What is CAA?
The disease CAA (Cerebral Amyloid Angiopathy) occurs in the small blood vessels of the brain. Amyloid (toxic protein) accumulates in the wall of these vessels. This causes repeated cerebral haemorrhages and infarctions. This leads to paralysis, dementia and eventually to death. One in four people over the age of 60 get CAA. This number is increasing.
Professor Greenberg explains CAA, click here.
HCHWA-D (full name: Hereditary Cerebral Haemorrhages with Amyloidosis – Dutch type) is an inherited form of CAA that, unlike CAA, can be determined with certainty during life. This variant is revealed at a relatively young age, around 45 years, and originated in Katwijk. Hence, it is popularly called the ‘Katwijk disease’. Children of hereditary carriers have a 50% chance of getting the disease. Research on these families can not only lead to treatment of this rare hereditary variant of CAA, but can also lead to the key for therapy for the much more common non-hereditary variant of the disease.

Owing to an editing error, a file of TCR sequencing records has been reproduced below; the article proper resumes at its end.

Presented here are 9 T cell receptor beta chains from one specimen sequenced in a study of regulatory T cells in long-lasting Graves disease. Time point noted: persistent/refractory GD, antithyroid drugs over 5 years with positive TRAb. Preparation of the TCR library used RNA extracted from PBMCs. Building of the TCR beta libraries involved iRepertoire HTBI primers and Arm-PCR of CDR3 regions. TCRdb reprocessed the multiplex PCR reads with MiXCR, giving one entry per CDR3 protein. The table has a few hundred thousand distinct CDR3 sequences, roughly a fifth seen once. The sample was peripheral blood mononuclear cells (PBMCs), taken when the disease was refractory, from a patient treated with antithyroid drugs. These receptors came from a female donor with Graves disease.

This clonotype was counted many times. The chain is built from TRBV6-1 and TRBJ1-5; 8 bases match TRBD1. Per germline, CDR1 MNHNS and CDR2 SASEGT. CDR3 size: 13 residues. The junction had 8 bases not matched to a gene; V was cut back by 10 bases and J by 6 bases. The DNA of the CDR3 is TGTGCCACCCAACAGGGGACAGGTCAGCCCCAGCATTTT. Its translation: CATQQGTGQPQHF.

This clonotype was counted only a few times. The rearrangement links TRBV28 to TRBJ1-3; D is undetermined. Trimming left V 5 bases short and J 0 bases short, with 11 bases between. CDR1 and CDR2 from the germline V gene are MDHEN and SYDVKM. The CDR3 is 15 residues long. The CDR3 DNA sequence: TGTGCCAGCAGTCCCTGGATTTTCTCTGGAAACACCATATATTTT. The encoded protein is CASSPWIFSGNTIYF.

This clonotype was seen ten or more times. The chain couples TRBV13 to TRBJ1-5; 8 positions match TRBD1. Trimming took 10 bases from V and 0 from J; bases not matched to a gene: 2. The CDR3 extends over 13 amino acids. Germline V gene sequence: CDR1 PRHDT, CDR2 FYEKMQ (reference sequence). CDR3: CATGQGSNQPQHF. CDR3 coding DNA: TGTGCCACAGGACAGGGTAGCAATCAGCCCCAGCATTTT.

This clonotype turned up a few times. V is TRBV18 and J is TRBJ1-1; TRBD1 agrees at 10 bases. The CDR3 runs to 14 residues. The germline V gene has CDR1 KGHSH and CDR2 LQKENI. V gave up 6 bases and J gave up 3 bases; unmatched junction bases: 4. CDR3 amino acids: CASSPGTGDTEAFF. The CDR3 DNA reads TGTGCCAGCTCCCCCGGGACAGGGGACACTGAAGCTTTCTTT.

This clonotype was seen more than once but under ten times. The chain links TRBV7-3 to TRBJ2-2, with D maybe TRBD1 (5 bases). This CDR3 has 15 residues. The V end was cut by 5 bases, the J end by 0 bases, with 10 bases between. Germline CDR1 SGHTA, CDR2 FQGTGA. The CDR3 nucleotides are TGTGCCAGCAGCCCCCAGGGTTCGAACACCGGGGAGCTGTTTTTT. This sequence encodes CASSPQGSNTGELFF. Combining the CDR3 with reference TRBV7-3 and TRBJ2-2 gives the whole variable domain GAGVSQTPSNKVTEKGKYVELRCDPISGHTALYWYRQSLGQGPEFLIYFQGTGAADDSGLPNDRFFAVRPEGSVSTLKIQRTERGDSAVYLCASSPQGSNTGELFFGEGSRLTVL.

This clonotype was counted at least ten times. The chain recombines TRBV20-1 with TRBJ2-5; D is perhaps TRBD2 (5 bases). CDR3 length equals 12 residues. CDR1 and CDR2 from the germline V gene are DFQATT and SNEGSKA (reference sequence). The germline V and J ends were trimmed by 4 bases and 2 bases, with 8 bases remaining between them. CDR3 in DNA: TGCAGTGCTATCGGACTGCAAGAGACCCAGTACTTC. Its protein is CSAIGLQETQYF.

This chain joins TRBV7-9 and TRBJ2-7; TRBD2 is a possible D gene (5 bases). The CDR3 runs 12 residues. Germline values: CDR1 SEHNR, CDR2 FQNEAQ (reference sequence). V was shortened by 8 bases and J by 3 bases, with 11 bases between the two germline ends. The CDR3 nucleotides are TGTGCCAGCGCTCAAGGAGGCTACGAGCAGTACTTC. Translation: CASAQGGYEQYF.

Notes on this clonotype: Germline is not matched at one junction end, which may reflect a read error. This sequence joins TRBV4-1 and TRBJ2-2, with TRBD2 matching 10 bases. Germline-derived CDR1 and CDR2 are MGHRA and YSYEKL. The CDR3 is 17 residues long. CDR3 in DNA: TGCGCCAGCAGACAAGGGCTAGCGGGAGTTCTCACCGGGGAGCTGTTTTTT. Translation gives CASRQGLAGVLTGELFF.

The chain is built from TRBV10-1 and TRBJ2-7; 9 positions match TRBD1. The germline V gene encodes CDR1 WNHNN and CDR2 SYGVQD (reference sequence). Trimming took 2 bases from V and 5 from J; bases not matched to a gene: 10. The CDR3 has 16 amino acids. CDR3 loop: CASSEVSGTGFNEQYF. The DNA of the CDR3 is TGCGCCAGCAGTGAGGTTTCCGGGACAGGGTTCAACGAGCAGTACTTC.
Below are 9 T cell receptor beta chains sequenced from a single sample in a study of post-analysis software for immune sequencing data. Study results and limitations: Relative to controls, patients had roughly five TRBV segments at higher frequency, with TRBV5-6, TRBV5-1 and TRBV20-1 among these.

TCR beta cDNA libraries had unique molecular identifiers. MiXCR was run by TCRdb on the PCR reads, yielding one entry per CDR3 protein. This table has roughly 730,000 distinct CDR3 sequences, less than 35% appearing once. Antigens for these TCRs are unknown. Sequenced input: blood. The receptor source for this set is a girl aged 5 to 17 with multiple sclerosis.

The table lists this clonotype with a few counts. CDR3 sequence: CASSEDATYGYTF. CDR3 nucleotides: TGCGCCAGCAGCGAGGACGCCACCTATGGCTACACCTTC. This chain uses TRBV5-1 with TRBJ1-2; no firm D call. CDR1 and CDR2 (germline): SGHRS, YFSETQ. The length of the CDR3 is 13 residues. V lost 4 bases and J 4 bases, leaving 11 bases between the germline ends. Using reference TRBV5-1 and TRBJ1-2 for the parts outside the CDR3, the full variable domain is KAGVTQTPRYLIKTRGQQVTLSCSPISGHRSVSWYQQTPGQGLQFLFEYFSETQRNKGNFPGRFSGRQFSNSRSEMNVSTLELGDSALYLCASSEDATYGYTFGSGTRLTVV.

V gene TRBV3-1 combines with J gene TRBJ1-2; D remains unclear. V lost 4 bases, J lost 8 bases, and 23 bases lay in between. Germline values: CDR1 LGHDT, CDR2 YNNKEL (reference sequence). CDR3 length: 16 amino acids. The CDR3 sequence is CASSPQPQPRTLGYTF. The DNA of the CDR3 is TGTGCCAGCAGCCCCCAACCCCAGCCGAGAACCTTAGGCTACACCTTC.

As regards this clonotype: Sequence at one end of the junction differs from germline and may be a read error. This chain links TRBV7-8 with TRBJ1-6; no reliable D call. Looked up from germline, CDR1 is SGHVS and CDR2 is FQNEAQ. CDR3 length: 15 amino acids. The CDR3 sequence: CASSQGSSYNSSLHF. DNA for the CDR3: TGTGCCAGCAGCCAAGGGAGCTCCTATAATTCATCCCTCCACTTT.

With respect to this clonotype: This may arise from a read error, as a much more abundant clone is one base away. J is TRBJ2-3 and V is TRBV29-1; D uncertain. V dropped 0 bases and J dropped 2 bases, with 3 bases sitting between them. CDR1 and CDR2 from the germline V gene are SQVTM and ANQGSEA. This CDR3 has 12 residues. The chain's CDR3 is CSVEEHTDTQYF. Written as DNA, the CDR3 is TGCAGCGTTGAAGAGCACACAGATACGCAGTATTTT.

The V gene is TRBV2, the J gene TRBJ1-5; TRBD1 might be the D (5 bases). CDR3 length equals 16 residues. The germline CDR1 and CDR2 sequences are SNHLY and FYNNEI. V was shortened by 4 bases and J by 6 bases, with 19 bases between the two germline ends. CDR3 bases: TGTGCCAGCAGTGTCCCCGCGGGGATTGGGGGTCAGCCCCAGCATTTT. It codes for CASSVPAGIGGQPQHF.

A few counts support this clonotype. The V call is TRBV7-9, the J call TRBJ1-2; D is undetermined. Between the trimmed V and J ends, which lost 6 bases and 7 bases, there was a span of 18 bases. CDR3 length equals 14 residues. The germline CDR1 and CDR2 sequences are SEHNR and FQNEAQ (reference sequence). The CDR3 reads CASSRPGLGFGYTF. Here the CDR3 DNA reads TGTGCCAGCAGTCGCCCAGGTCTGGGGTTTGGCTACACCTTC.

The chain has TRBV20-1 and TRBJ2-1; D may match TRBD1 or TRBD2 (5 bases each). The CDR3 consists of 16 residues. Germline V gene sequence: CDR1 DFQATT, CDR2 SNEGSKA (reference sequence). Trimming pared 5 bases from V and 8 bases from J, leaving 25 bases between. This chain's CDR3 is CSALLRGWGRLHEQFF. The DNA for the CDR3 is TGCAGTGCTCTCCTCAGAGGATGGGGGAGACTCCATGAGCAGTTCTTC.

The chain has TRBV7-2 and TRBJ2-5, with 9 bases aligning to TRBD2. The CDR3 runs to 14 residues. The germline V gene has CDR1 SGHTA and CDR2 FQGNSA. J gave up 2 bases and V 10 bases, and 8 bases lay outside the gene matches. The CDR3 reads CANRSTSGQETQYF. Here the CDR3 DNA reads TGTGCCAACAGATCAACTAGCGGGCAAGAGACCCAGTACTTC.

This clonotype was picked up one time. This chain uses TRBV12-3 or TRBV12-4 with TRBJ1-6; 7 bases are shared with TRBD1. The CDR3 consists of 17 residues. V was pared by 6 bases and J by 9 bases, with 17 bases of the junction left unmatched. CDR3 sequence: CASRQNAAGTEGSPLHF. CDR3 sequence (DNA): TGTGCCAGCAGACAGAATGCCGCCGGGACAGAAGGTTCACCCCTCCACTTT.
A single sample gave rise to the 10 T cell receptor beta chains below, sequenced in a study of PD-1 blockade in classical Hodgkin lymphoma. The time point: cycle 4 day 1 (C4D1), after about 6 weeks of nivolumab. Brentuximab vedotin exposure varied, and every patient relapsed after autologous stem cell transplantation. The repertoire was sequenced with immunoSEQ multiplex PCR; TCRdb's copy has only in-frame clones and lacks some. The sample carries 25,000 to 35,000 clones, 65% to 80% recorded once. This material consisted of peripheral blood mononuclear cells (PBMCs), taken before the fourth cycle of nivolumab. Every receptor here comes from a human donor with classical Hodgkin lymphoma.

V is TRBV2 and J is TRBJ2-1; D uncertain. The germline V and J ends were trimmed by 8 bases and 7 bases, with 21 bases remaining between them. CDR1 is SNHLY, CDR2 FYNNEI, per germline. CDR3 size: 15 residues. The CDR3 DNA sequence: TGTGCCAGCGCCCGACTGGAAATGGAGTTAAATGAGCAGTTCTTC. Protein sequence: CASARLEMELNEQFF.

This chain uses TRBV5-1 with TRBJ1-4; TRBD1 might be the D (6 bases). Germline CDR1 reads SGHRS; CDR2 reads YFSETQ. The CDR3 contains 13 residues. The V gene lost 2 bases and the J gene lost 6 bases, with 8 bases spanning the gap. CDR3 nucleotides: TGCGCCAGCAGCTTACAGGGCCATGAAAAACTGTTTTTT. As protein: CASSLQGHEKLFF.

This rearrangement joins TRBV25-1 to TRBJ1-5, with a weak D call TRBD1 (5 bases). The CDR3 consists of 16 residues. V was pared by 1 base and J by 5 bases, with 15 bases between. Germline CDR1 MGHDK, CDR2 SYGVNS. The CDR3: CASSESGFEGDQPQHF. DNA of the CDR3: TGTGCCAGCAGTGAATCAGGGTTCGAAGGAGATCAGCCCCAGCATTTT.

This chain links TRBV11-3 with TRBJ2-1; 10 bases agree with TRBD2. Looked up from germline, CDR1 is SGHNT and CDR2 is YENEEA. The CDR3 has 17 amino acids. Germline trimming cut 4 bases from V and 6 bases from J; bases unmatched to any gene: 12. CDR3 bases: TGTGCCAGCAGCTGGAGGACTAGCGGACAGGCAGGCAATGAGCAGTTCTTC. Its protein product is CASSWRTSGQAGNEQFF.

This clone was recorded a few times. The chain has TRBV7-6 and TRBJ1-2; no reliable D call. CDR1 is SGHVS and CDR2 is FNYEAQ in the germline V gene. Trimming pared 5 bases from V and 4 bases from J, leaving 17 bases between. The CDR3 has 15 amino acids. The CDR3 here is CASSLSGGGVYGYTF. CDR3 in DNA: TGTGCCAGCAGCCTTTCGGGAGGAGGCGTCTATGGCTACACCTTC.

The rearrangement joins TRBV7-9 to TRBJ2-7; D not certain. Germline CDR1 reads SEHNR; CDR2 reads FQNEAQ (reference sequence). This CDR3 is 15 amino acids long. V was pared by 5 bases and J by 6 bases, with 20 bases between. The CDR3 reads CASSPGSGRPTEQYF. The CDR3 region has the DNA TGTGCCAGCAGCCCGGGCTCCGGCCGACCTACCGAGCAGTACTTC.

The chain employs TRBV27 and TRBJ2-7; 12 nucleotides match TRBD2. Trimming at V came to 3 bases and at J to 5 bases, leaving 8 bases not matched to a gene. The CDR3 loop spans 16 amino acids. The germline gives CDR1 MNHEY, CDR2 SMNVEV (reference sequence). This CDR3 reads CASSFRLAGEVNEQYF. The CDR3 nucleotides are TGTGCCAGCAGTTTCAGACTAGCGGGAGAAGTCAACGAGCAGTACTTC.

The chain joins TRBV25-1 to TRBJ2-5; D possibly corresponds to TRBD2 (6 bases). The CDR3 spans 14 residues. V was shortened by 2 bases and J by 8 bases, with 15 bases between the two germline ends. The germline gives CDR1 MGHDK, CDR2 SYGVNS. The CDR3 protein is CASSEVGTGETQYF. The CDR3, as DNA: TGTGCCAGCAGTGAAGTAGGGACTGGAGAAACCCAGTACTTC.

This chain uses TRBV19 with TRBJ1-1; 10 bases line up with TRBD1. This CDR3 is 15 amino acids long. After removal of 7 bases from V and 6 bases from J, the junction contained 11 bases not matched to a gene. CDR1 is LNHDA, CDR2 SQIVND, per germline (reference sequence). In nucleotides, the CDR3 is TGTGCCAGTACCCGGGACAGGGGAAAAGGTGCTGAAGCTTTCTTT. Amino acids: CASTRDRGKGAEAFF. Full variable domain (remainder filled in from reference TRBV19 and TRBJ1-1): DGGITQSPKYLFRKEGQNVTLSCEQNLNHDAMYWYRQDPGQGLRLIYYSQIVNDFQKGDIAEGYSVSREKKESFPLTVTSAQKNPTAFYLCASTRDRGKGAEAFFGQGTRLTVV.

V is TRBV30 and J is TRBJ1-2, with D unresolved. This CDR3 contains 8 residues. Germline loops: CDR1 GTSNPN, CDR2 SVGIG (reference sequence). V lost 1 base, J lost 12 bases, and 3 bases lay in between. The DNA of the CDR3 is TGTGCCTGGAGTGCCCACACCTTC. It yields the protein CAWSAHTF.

CAA is not a new disease. The lack of awareness has to do with fact that, for many years, the disease could not be diagnosed during life. Only recently, it has been discovered that brain scans can show signs of the existence of disease. Even though the indications do not offer certainty, they have led to the awareness that CAA is a common disease. The full extent of the effects of CAA has also recently become known. CAA is the cause for a quarter of all cerebral haemorrhages in older people and the disease is increasingly recognised as a major cause of loss of brain functions and dementia in older people. HCHWA-D was discovered in the 1980s and recognised years later as a hereditary variant of CAA. Watch a film about CAA here.